African Committee reinforces long-term collective development plan in Tunisia
Africa has made progress over the years in increasing creators’ collections as well as improving enforcement. The continent saw 11.4% growth in total collections according to the 2018 CISAC Global Collections Report, yet still accounts for less than 1% worldwide. Efforts are underway to address this discrepancy by boosting enforcement for traditional uses (e.g., television and radio broadcasting, background music and live performances), supporting digital growth by making it easier to licence works, and educating users and attracting creators to collective management organisations.
Hosted by the Organisme Tunisien du Droit d’Auteur et des Droits Voisin (OTDAV), CISAC’s Regional African Committee (CAF) grouped societies from around the continent in Tunisia on July 16th and 17th. Tunisia’s Minister of Cultural Affairs Mohamed Zine El Abidine, represented by one of the Ministry’s officers, invited CAF participants “to reflect and act for the development of authors’ rights in Africa”.
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Collective management organisations came to Tunis to issues affecting collections and distributions and lay foundations to improve collective management operations across Africa. One key moment to improve operations was the signing of around 30 reciprocal agreements among CAF members. These agreements seek to expand copyright protections for societies’ creator members beyond their national markets. The signings also reinforce the need to update the agreements to take into account the latest uses of works, particularly satellite broadcasting and online exploitations. If successful, African CMOs would increase royalties for creators sent among societies as well as increase collections from satellite broadcasters and digital services.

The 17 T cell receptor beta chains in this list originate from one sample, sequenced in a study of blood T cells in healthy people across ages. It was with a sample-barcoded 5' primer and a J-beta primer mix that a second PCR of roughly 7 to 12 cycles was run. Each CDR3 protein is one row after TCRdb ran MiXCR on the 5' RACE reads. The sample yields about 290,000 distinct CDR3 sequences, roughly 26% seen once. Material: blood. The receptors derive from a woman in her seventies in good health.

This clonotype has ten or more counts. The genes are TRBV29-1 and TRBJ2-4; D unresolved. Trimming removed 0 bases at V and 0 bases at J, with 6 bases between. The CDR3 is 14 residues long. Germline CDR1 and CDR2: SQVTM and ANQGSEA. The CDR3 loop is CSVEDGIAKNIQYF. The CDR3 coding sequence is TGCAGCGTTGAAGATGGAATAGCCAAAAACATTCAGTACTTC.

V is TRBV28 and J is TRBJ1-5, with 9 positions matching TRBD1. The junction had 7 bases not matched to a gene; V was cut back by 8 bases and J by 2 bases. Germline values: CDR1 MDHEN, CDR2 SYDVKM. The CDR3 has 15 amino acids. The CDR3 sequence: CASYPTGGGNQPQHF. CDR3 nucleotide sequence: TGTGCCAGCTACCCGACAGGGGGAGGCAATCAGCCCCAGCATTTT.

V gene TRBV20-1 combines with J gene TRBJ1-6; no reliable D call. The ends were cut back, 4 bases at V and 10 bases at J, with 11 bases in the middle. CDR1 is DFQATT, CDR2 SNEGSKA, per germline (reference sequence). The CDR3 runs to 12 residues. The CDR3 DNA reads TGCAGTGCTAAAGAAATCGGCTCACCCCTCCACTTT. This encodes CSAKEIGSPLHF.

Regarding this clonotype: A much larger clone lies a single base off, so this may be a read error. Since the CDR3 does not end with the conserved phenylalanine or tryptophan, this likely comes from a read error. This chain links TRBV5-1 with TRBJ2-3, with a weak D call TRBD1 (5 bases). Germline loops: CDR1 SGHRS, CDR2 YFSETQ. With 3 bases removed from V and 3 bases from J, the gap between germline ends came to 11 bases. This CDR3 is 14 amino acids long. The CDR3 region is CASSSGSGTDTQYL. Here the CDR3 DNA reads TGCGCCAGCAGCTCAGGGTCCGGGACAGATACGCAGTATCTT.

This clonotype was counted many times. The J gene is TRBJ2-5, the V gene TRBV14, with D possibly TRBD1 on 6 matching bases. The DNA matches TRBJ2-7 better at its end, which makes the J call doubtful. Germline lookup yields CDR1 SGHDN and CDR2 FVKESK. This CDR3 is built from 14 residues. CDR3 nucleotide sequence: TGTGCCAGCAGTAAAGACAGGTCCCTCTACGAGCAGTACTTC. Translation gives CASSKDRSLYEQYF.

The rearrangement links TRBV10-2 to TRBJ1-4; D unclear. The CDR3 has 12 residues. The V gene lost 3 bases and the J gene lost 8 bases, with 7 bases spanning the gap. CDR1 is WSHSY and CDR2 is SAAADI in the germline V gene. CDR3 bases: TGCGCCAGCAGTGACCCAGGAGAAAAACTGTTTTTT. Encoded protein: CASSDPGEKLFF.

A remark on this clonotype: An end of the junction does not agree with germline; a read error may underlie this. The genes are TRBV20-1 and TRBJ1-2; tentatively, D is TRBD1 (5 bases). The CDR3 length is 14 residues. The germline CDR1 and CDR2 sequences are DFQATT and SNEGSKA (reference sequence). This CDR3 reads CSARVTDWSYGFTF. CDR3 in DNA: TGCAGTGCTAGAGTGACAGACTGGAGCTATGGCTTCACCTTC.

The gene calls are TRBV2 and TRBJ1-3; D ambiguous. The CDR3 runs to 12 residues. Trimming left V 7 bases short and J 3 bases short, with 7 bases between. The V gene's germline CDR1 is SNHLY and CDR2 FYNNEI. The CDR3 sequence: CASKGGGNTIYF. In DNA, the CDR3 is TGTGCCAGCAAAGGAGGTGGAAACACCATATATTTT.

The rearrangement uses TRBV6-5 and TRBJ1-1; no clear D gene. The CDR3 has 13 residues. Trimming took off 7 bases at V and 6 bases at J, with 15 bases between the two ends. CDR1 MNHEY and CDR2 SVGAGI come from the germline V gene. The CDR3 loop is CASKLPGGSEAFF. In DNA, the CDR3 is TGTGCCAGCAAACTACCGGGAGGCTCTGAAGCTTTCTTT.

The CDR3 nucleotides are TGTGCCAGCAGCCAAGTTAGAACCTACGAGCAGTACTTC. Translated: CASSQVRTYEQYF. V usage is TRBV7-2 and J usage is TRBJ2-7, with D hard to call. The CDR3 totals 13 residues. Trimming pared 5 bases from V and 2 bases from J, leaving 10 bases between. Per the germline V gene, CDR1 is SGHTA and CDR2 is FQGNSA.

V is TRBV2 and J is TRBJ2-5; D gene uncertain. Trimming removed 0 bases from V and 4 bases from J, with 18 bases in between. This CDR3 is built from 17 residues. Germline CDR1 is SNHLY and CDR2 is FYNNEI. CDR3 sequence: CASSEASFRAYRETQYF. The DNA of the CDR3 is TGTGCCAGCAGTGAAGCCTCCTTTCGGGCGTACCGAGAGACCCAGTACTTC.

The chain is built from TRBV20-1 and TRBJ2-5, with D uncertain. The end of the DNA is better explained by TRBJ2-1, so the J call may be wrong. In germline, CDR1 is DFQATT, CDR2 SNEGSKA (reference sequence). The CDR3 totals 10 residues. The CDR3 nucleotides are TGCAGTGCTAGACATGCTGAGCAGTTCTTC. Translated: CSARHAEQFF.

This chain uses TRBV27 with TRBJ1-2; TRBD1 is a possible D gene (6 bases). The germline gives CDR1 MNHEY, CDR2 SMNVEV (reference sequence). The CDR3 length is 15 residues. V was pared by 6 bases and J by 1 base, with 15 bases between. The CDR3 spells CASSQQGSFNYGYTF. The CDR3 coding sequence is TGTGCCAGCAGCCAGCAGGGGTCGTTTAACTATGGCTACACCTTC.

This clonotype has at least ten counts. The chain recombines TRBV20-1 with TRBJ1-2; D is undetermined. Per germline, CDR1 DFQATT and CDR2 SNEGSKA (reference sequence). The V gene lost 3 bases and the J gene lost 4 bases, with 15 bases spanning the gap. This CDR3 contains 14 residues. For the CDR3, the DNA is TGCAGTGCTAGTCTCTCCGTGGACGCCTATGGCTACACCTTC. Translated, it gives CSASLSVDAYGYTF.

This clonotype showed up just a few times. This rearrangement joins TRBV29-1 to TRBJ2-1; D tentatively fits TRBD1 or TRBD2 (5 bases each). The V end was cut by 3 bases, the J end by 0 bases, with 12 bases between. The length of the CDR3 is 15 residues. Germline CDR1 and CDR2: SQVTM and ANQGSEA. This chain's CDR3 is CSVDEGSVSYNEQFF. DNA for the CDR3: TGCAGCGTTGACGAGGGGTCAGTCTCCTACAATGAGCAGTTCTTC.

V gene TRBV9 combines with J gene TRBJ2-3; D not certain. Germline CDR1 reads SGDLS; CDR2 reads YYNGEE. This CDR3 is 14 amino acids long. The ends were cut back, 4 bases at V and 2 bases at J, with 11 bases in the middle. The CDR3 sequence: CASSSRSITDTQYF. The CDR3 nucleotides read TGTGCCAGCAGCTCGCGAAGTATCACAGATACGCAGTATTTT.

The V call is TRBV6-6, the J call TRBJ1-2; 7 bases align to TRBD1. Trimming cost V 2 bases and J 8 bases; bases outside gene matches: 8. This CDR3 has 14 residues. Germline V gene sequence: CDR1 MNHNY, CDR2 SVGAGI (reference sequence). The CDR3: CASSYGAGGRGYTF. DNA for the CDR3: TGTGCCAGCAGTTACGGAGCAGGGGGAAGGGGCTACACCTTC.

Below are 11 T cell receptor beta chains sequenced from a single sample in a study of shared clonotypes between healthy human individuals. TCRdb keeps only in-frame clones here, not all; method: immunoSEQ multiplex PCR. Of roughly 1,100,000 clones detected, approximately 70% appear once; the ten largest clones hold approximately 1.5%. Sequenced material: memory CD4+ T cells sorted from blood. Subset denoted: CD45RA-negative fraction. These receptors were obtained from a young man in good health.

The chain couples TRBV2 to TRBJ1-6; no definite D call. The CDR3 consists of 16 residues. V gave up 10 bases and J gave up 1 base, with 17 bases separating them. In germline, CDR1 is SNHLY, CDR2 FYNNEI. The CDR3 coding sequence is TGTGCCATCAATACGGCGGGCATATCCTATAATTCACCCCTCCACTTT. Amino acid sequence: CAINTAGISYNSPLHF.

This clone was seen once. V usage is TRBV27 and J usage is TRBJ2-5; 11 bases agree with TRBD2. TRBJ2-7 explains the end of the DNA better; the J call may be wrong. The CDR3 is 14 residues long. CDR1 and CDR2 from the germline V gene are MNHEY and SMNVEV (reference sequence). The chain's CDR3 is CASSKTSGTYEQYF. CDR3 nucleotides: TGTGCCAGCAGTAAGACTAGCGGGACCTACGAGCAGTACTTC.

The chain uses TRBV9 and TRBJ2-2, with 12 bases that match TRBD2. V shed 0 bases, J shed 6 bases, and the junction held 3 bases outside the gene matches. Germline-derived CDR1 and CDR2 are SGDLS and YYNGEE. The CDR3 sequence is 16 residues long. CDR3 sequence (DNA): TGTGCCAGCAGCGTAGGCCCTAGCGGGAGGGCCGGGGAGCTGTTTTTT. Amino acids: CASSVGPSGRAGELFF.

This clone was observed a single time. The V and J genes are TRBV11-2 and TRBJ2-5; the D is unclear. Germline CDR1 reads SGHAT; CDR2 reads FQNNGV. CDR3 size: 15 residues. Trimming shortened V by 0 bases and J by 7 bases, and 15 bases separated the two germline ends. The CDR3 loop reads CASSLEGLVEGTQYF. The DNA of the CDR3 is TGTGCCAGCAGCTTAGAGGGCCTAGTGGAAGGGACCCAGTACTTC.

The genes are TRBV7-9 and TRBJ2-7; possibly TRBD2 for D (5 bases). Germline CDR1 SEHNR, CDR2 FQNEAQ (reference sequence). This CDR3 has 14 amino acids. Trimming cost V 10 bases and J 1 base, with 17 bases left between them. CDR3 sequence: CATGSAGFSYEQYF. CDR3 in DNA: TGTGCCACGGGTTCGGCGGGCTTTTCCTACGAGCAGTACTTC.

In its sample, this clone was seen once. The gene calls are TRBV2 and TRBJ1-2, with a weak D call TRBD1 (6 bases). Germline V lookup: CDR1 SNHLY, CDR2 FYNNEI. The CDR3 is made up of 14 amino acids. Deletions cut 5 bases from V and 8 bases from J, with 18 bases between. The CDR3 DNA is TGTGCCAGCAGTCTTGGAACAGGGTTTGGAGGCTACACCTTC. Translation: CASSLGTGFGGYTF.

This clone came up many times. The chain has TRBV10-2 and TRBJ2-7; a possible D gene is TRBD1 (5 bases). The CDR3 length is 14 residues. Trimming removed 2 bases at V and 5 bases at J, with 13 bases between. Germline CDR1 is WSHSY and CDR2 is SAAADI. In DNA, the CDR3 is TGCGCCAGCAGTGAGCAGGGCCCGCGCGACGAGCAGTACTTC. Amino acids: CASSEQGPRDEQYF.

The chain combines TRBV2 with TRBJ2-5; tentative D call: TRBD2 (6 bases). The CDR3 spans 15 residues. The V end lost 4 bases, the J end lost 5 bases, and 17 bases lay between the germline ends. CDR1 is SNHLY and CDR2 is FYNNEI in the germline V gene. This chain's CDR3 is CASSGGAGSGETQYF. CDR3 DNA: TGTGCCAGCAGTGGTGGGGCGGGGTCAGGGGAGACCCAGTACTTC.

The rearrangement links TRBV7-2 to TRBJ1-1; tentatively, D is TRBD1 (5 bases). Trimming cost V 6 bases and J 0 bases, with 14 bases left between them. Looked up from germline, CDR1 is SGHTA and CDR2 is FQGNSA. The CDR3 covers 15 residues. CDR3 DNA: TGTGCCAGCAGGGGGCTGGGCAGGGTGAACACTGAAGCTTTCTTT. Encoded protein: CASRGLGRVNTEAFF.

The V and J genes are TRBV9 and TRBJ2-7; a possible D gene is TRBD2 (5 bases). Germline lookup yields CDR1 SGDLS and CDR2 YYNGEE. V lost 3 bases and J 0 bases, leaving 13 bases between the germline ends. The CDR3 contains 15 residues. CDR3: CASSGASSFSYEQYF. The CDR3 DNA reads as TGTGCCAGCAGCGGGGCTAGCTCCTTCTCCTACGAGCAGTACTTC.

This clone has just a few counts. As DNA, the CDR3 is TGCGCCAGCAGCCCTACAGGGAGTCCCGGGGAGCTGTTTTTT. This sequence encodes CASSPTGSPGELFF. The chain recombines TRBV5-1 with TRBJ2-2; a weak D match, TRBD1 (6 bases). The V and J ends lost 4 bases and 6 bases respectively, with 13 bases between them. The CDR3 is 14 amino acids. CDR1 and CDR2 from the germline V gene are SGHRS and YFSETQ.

The agreements are part of a strategic plan which also includes establishing a common database and digital licensing platform, and creating the African Committee Development Fund for CAF activities. All African CMOs will be required to contribute to the fund.
One of the biggest challenges faced by societies in Africa is the low proportion of radio and TV broadcasters licenced to use music and other repertoires. To acquire better understanding of this problem, societies will be providing information on radio broadcasting licensing in order to update a 2017 CISAC survey. In 2017, the survey uncovered that approximately 40% of 2,580 radio stations across 22 countries were licensed to broadcast music.
Several organisations and sister societies were on hand to provide insight for African societies. WIPO Senior Counsellor Carole Croella detailed activities at the Standing Committee on Copyright and Related Rights, where CISAC has been lobbying for an international treaty on resale right for visual artists. IFRRO Policy and Regional Development Manager Pierre-Olivier Lesburguères discussed current issues with reprography collective management. Akotchaye Koula Okio and Habib Achour of SACEM informed societies about the implications of the EU’s General Data Protection Regulation. SPAutores CEO Paula Cunha detailed support activities to reinforce Lusophone CMOs in Africa.